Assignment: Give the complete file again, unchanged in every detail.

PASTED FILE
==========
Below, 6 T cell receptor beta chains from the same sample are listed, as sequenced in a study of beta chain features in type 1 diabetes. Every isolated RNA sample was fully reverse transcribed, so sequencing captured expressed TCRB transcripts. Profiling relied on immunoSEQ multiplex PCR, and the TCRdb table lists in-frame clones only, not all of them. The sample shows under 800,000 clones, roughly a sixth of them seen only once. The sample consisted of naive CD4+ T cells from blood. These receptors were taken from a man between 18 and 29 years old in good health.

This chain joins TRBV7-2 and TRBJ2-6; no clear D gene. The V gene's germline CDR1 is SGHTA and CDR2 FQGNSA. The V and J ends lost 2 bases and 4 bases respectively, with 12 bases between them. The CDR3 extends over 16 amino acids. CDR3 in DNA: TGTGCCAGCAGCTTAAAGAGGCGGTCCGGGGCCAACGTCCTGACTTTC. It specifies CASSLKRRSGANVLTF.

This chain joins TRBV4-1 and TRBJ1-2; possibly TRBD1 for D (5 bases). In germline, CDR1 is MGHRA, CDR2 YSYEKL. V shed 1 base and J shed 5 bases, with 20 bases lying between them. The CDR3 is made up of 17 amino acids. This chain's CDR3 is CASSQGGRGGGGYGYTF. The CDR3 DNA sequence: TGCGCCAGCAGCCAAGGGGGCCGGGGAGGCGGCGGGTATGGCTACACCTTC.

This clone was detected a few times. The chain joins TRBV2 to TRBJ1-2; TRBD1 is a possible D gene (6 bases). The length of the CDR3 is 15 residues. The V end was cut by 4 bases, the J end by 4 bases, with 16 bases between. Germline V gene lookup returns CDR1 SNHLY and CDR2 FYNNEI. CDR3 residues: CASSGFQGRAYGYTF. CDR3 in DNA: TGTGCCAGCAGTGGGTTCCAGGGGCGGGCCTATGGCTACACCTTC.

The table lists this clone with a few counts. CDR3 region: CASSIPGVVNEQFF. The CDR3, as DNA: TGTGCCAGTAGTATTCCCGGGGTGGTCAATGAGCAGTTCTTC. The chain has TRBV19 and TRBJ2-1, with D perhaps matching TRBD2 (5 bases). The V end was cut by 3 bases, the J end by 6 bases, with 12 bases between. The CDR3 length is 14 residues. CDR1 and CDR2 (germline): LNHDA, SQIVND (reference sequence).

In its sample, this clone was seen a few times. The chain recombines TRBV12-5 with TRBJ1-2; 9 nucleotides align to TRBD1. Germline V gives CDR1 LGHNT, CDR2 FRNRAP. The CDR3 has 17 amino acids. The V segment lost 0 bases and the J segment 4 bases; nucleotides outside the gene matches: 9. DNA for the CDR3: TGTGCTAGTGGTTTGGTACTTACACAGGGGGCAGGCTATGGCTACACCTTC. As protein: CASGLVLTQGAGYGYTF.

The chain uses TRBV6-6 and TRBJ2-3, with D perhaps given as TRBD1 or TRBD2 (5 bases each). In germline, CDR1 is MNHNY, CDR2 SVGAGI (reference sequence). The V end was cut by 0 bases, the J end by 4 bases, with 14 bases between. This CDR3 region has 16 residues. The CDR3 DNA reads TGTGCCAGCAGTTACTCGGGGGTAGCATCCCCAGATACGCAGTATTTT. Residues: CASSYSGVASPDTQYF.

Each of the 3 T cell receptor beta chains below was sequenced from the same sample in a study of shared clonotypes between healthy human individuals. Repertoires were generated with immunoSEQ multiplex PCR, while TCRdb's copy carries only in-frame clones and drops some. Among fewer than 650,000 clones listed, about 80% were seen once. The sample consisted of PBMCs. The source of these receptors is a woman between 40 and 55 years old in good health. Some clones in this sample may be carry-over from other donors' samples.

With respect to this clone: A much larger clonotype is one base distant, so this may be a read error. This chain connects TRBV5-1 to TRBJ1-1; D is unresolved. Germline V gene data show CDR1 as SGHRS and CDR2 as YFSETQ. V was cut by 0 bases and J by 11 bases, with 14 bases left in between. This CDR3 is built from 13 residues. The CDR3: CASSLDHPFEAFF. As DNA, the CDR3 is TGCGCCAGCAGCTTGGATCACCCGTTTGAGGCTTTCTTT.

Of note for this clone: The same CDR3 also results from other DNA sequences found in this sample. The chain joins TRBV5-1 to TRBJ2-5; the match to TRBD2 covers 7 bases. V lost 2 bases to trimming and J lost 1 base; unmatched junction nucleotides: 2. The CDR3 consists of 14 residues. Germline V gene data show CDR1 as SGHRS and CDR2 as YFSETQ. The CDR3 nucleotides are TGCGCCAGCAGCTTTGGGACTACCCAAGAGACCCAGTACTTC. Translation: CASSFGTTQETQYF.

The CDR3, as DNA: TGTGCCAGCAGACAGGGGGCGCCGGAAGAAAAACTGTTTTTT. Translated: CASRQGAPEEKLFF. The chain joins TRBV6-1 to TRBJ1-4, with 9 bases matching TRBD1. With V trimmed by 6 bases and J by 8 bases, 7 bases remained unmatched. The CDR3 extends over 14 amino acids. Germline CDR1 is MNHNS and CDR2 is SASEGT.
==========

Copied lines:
Below, 6 T cell receptor beta chains from the same sample are listed, as sequenced in a study of beta chain features in type 1 diabetes. Every isolated RNA sample was fully reverse transcribed, so sequencing captured expressed TCRB transcripts. Profiling relied on immunoSEQ multiplex PCR, and the TCRdb table lists in-frame clones only, not all of them. The sample shows under 800,000 clones, roughly a sixth of them seen only once. The sample consisted of naive CD4+ T cells from blood. These receptors were taken from a man between 18 and 29 years old in good health.

This chain joins TRBV7-2 and TRBJ2-6; no clear D gene. The V gene's germline CDR1 is SGHTA and CDR2 FQGNSA. The V and J ends lost 2 bases and 4 bases respectively, with 12 bases between them. The CDR3 extends over 16 amino acids. CDR3 in DNA: TGTGCCAGCAGCTTAAAGAGGCGGTCCGGGGCCAACGTCCTGACTTTC. It specifies CASSLKRRSGANVLTF.

This chain joins TRBV4-1 and TRBJ1-2; possibly TRBD1 for D (5 bases). In germline, CDR1 is MGHRA, CDR2 YSYEKL. V shed 1 base and J shed 5 bases, with 20 bases lying between them. The CDR3 is made up of 17 amino acids. This chain's CDR3 is CASSQGGRGGGGYGYTF. The CDR3 DNA sequence: TGCGCCAGCAGCCAAGGGGGCCGGGGAGGCGGCGGGTATGGCTACACCTTC.

This clone was detected a few times. The chain joins TRBV2 to TRBJ1-2; TRBD1 is a possible D gene (6 bases). The length of the CDR3 is 15 residues. The V end was cut by 4 bases, the J end by 4 bases, with 16 bases between. Germline V gene lookup returns CDR1 SNHLY and CDR2 FYNNEI. CDR3 residues: CASSGFQGRAYGYTF. CDR3 in DNA: TGTGCCAGCAGTGGGTTCCAGGGGCGGGCCTATGGCTACACCTTC.

The table lists this clone with a few counts. CDR3 region: CASSIPGVVNEQFF. The CDR3, as DNA: TGTGCCAGTAGTATTCCCGGGGTGGTCAATGAGCAGTTCTTC. The chain has TRBV19 and TRBJ2-1, with D perhaps matching TRBD2 (5 bases). The V end was cut by 3 bases, the J end by 6 bases, with 12 bases between. The CDR3 length is 14 residues. CDR1 and CDR2 (germline): LNHDA, SQIVND (reference sequence).

In its sample, this clone was seen a few times. The chain recombines TRBV12-5 with TRBJ1-2; 9 nucleotides align to TRBD1. Germline V gives CDR1 LGHNT, CDR2 FRNRAP. The CDR3 has 17 amino acids. The V segment lost 0 bases and the J segment 4 bases; nucleotides outside the gene matches: 9. DNA for the CDR3: TGTGCTAGTGGTTTGGTACTTACACAGGGGGCAGGCTATGGCTACACCTTC. As protein: CASGLVLTQGAGYGYTF.

The chain uses TRBV6-6 and TRBJ2-3, with D perhaps given as TRBD1 or TRBD2 (5 bases each). In germline, CDR1 is MNHNY, CDR2 SVGAGI (reference sequence). The V end was cut by 0 bases, the J end by 4 bases, with 14 bases between. This CDR3 region has 16 residues. The CDR3 DNA reads TGTGCCAGCAGTTACTCGGGGGTAGCATCCCCAGATACGCAGTATTTT. Residues: CASSYSGVASPDTQYF.

Each of the 3 T cell receptor beta chains below was sequenced from the same sample in a study of shared clonotypes between healthy human individuals. Repertoires were generated with immunoSEQ multiplex PCR, while TCRdb's copy carries only in-frame clones and drops some. Among fewer than 650,000 clones listed, about 80% were seen once. The sample consisted of PBMCs. The source of these receptors is a woman between 40 and 55 years old in good health. Some clones in this sample may be carry-over from other donors' samples.

With respect to this clone: A much larger clonotype is one base distant, so this may be a read error. This chain connects TRBV5-1 to TRBJ1-1; D is unresolved. Germline V gene data show CDR1 as SGHRS and CDR2 as YFSETQ. V was cut by 0 bases and J by 11 bases, with 14 bases left in between. This CDR3 is built from 13 residues. The CDR3: CASSLDHPFEAFF. As DNA, the CDR3 is TGCGCCAGCAGCTTGGATCACCCGTTTGAGGCTTTCTTT.

Of note for this clone: The same CDR3 also results from other DNA sequences found in this sample. The chain joins TRBV5-1 to TRBJ2-5; the match to TRBD2 covers 7 bases. V lost 2 bases to trimming and J lost 1 base; unmatched junction nucleotides: 2. The CDR3 consists of 14 residues. Germline V gene data show CDR1 as SGHRS and CDR2 as YFSETQ. The CDR3 nucleotides are TGCGCCAGCAGCTTTGGGACTACCCAAGAGACCCAGTACTTC. Translation: CASSFGTTQETQYF.

The CDR3, as DNA: TGTGCCAGCAGACAGGGGGCGCCGGAAGAAAAACTGTTTTTT. Translated: CASRQGAPEEKLFF. The chain joins TRBV6-1 to TRBJ1-4, with 9 bases matching TRBD1. With V trimmed by 6 bases and J by 8 bases, 7 bases remained unmatched. The CDR3 extends over 14 amino acids. Germline CDR1 is MNHNS and CDR2 is SASEGT.